Which books or films had the biggest impact on you growing up?


Oh, wow. I LOVED books growing up. At the age of 8, I was already immersed in reading chapter books, with Roald Dahl as my favorite author. I devoured every one of his books, and my passion for reading was further fueled by my third grade teacher, Mrs. Ash. She would sit on a stool in front of the class and read to us, and I hung on her every word. One day, I expressed my dissatisfaction with the characters of the aunts in “James and the Giant Peach” to her. In response, she encouraged me to write my own stories however I wanted. This sparked my journey into writing, and as a hobby, I began hand-writing pages and pages of stories where every character was kind. This therapeutic exercise ultimately led me to writing screenplays. I am grateful to Mrs. Ash for adding such value to my life, and I wish I could thank her for the impact she had on me.


Tell us about your writing journey.


I wrote my first “screenplay,” if I can even call it that, when I was 9 years old. My only friend willing to read it was my sweet classmate Mia. I often wonder if she remembers that. Inspired by Mrs. Ash’s encouragement to write my own stories, I found solace in my imagination when facing life’s challenges, a practice that continues to this day. As an adult, I loved studying the screenplays of my favorite movies. I gained insight into archetypes from Joseph Campbell’s book, “A Hero with a Thousand Faces,” and Bill Moyer’s  PBS series “The Power of Myth” way back when. 1990? In 2015, I had the joy of collaborating with screenwriter Michael Miceli to create the screenplay “A Thousand Sunsets,” drawing from an experience shared by a gay friend. The only person who supported me during this time was my husband. It was made obvious to me that the connections I had with people in my life were not genuine ones. Surrounded by toxic relationships that offered no encouragement, I had a revelation about the recurring behavior patterns of these people and was determined to understand it. This led me to learn about Narcissistic Personality Disorder (NPD), which explained the traits I had unwittingly attracted in the past, such as a lack of empathy, projection, devaluation, triangulation, and splitting. Once I freed myself from their toxic influence and shed any inadvertent traits I had picked up, I was able to fully immerse myself in writing. So, yeah. Here I am.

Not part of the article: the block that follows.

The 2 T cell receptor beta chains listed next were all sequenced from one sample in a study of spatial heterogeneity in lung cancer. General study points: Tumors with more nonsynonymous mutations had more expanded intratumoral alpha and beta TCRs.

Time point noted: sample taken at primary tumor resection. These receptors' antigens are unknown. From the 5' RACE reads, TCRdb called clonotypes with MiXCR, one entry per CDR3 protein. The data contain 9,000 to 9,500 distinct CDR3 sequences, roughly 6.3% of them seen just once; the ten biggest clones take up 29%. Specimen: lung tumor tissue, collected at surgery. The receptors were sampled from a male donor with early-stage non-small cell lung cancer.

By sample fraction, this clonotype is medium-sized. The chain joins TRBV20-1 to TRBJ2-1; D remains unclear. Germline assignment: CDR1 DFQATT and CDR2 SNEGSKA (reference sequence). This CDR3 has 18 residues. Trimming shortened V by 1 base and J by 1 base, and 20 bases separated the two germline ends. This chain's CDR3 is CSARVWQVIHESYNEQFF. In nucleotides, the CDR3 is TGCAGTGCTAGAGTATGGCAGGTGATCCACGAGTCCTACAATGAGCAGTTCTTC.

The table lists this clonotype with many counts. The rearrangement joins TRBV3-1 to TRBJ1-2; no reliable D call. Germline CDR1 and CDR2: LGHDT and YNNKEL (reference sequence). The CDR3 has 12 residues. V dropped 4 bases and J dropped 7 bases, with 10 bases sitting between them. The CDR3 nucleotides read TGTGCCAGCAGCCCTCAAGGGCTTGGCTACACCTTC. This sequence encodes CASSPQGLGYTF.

What do you think is the most important aspect of scriptwriting?